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A Network of Public Space Innovation

Tonnetta Graham and fellow Learning Network members at the recent Studio in Macon, Georgia. Image credit: Leah Yetter

Across the country, people are transforming local public spaces in ways that create local value, bring diverse people together and promote sustainability. From Macon’s democratized public planning process to Akron’s collaborative strategy of knitting together formerly disinvested and isolated places, cities are approaching their public spaces from unique angles — and learning valuable lessons that could inspire people working on similar challenges elsewhere. Since 2016, the Civic Commons Learning Network has brought practitioners with a wide variety of expertise together to learn from one another and see what’s happening on the ground beyond the boundaries of their hometowns. Attendees at Civic Commons Learning Journeys and Studios tour the host cities, hearing from members of that city’s Civic Commons team and other community members about the impactful work on the ground. They also hear from innovative thought leaders working in related fields, further breaking down disciplinary silos.

Beautifying neighborhoods, creatively Tonnetta Graham, Strawberry Mansion CDC, Philadelphia I love to use the Civic Commons Studios and Learning Journeys to “steal ideas,” and one that I’m happily taking back to Strawberry Mansion is the idea of beautifying neighborhood crosswalks. Many cities in the Civic Commons Learning Network have beautified crosswalks to create a sense of place and encourage engagement, connection and creativity among neighbors. I saw one inspirational example of this at the intersection of Walnut Street and Clayton Street in Macon, Georgia.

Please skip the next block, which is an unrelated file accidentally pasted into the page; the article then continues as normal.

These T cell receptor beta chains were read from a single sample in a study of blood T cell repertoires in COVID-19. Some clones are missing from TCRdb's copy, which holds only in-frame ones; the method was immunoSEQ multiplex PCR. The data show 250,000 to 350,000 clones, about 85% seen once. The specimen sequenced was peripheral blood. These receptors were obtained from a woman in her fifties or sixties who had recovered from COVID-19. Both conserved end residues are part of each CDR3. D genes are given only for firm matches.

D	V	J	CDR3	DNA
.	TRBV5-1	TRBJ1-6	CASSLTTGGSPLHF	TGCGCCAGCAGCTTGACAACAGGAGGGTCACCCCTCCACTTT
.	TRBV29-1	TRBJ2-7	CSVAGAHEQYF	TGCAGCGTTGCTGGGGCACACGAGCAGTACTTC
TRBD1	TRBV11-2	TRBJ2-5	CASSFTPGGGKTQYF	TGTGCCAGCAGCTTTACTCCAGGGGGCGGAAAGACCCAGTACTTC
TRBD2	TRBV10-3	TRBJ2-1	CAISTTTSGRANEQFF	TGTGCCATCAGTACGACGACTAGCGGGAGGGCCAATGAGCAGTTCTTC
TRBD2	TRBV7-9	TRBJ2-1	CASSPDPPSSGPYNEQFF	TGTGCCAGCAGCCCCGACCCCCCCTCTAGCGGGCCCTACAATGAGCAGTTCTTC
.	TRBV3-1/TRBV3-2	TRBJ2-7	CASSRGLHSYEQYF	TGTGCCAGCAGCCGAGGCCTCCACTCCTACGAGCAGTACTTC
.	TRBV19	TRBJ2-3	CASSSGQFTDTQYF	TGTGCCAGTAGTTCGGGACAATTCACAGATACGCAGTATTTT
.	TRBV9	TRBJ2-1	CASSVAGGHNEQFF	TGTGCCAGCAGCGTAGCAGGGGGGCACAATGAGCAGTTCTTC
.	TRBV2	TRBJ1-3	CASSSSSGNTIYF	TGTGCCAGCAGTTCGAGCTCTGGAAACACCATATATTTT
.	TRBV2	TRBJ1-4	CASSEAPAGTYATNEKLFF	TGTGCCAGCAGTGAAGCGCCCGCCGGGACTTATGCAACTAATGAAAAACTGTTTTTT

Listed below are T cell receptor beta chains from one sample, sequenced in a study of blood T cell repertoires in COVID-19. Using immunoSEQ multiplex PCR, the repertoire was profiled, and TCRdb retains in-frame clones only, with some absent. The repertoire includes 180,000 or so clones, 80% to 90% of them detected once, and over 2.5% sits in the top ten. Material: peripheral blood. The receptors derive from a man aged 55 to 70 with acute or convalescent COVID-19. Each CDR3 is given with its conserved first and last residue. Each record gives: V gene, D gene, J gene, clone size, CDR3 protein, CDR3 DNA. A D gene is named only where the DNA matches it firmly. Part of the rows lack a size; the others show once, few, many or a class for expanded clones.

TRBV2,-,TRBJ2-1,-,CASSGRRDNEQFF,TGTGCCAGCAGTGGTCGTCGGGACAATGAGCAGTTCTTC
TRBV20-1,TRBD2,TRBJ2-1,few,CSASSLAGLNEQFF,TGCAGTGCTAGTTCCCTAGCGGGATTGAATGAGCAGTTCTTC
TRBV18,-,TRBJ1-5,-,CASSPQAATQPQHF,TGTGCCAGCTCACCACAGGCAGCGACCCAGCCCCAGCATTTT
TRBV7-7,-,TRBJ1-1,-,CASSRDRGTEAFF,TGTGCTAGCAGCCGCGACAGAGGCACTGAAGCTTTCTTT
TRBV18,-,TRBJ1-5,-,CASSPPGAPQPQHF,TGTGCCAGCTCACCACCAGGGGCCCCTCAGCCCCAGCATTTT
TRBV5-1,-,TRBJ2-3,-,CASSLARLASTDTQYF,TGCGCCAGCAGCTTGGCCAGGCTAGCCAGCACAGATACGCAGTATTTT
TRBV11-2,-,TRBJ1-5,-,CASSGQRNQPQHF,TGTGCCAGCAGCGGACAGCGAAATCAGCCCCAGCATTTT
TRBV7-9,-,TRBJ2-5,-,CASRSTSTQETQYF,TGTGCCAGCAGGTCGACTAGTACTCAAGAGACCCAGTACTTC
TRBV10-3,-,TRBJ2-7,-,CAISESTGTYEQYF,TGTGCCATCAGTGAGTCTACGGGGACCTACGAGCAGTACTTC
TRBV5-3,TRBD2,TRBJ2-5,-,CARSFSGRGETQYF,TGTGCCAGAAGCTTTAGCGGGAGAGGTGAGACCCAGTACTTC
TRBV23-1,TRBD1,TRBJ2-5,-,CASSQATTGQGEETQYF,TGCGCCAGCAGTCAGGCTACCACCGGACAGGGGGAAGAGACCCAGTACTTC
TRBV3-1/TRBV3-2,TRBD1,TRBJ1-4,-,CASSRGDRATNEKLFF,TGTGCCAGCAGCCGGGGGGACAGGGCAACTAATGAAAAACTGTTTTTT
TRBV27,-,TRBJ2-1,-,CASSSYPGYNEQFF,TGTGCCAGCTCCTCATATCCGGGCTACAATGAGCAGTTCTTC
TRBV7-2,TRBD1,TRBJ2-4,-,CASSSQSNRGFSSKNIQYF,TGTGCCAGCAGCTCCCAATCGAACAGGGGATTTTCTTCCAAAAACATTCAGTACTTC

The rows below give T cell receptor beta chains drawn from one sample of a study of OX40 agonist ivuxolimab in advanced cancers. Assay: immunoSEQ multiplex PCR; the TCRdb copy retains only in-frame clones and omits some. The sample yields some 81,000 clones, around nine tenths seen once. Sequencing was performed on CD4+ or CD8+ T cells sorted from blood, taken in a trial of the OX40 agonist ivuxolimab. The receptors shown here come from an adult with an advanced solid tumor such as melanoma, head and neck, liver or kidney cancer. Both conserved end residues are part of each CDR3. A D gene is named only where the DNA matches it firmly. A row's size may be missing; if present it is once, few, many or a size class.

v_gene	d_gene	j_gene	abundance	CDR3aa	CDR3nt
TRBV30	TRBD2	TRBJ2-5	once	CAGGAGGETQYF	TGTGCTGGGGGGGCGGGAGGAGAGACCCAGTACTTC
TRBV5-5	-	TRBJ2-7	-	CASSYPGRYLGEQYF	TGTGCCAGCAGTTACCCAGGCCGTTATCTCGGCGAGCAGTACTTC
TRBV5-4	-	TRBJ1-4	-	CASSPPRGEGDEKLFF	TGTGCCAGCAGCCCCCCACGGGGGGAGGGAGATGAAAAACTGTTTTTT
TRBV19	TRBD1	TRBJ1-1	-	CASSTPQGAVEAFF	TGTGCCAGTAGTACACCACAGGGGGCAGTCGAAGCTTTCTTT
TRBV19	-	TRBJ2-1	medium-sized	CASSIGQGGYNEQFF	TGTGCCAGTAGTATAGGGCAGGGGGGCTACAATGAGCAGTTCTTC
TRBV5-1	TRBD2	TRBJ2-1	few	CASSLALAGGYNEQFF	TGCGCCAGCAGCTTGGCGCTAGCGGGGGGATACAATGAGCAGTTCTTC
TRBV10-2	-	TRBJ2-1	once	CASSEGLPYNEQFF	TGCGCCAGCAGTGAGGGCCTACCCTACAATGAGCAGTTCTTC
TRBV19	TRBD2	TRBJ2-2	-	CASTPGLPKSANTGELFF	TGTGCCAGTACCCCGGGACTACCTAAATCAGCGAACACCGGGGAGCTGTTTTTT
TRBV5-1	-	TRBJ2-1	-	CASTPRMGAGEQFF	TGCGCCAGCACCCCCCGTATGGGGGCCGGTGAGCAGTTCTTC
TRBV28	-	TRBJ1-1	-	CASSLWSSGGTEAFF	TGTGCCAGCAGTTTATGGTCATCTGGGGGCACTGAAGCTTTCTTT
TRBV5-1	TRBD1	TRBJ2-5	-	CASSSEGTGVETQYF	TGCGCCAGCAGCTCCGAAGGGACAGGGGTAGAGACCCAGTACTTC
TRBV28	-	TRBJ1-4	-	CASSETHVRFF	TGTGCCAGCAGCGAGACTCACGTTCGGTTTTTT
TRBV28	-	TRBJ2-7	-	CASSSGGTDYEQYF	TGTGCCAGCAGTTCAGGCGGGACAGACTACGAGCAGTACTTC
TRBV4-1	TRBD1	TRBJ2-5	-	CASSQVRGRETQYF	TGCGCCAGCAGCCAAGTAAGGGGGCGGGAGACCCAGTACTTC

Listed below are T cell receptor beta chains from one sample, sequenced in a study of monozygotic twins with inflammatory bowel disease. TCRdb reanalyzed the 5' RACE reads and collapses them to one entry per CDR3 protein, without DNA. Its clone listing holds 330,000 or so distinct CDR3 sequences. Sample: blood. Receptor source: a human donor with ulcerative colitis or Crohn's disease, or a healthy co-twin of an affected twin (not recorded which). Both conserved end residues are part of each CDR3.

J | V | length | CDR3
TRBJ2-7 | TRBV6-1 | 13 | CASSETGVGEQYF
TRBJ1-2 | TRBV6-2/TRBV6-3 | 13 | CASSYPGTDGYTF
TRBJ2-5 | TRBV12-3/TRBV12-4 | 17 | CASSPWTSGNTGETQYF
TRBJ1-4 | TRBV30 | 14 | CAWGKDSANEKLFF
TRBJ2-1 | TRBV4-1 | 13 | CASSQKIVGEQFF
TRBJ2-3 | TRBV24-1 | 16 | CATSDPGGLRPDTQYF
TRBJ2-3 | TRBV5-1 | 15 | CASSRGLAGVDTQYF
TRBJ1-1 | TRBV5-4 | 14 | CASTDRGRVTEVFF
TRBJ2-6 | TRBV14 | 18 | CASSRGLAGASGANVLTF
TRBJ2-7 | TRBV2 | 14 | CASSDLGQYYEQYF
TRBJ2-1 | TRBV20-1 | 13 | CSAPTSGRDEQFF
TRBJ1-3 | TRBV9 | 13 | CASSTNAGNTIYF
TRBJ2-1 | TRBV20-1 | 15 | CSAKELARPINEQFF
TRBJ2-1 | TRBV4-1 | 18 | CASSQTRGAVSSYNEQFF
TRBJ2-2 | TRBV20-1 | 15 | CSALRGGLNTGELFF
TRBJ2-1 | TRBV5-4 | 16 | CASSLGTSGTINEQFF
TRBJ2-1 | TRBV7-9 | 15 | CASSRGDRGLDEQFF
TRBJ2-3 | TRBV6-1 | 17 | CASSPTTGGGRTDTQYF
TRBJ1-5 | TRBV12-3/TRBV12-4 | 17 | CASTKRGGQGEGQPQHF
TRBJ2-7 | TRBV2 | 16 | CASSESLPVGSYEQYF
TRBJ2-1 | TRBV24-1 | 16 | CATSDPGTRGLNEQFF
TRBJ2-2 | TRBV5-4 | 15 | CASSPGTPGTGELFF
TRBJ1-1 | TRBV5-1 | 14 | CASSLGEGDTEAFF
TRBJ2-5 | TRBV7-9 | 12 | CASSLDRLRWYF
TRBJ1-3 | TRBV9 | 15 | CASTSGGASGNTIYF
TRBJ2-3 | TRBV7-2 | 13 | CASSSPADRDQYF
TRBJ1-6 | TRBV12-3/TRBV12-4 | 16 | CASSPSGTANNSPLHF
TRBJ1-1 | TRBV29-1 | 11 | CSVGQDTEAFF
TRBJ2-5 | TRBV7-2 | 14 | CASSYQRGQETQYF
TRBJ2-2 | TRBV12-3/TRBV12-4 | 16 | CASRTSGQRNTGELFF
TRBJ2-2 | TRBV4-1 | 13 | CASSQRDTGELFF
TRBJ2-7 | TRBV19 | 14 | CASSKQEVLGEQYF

Tonnetta Graham, the Amber Art & Design team and a =concept design for 32nd Street and Dauphin Street. The design incorporates feedback to reflect the creativity and magic in the hands of school children and the vibrant spirit of the community. Images courtesy Strawberry Mansion CDC and Amber Art & Design.

Reimagining the Civic Commons has reinforced how important the SMCDC’s partnerships are for achieving our community’s goals. This insight inspired the volunteer workday held in May at the Strawberry Mansion Green Resource Center, a community garden located at a busy intersection that leads into the park. The SMCDC partnered with Fairmount Park Conservancy, Braskem and the Philadelphia Eagles on a clean-up effort that drew 40 volunteers to plant and weed, collect trash and add four new benches to this community garden that has long needed attention and investment. A second phase of the work in October will focus on leveling the garden, creating new garden beds and installing additional benches. Drawing inspiration from travels to sister cities in the Civic Commons Learning Network, the Strawberry Mansion CDC is bringing beauty, safety and a sense of place to the connections between East Fairmount Park and the Strawberry Mansion neighborhood.

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